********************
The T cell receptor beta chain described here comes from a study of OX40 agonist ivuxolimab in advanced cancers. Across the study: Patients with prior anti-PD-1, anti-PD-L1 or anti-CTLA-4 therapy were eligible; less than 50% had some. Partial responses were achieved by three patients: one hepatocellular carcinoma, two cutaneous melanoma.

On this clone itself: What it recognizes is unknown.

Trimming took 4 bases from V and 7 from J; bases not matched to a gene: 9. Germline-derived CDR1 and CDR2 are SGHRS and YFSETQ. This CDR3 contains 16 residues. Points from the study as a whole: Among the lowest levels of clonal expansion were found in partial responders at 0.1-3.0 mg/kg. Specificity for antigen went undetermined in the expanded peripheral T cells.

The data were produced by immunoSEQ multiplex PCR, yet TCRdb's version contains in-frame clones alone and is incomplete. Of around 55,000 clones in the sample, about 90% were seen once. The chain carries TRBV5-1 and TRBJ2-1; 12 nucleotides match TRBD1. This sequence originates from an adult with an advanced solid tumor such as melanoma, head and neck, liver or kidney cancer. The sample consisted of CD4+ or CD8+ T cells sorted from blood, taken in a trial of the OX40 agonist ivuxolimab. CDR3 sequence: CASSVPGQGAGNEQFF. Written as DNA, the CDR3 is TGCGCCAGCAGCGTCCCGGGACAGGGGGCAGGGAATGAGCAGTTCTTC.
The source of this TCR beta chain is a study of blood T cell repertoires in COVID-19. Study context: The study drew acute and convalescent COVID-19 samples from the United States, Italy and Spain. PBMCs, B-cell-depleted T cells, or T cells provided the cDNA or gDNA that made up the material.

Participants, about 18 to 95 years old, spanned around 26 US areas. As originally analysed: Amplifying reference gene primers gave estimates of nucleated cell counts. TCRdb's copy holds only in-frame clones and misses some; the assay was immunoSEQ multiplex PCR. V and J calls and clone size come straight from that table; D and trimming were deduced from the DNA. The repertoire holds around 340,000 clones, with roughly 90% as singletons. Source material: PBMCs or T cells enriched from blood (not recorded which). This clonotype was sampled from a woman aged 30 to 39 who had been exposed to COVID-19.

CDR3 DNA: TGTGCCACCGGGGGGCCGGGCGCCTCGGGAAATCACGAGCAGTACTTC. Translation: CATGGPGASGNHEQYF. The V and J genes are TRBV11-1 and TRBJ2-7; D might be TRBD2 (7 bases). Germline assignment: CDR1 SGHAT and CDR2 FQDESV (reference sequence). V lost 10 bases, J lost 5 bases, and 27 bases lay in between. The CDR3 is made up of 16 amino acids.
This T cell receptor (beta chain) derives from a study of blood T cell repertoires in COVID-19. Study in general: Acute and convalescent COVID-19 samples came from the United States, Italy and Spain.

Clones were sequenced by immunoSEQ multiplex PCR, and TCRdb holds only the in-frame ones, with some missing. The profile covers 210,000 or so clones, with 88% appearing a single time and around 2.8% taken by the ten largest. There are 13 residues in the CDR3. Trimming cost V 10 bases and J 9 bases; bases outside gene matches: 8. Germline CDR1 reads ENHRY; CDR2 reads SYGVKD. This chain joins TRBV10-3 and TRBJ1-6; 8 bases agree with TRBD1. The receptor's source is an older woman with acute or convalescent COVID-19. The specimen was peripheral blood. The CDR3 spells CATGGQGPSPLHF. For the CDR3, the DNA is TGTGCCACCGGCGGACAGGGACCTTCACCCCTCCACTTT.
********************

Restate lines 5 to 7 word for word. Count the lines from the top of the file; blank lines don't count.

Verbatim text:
The source of this TCR beta chain is a study of blood T cell repertoires in COVID-19. Study context: The study drew acute and convalescent COVID-19 samples from the United States, Italy and Spain. PBMCs, B-cell-depleted T cells, or T cells provided the cDNA or gDNA that made up the material.

Participants, about 18 to 95 years old, spanned around 26 US areas. As originally analysed: Amplifying reference gene primers gave estimates of nucleated cell counts. TCRdb's copy holds only in-frame clones and misses some; the assay was immunoSEQ multiplex PCR. V and J calls and clone size come straight from that table; D and trimming were deduced from the DNA. The repertoire holds around 340,000 clones, with roughly 90% as singletons. Source material: PBMCs or T cells enriched from blood (not recorded which). This clonotype was sampled from a woman aged 30 to 39 who had been exposed to COVID-19.

CDR3 DNA: TGTGCCACCGGGGGGCCGGGCGCCTCGGGAAATCACGAGCAGTACTTC. Translation: CATGGPGASGNHEQYF. The V and J genes are TRBV11-1 and TRBJ2-7; D might be TRBD2 (7 bases). Germline assignment: CDR1 SGHAT and CDR2 FQDESV (reference sequence). V lost 10 bases, J lost 5 bases, and 27 bases lay in between. The CDR3 is made up of 16 amino acids.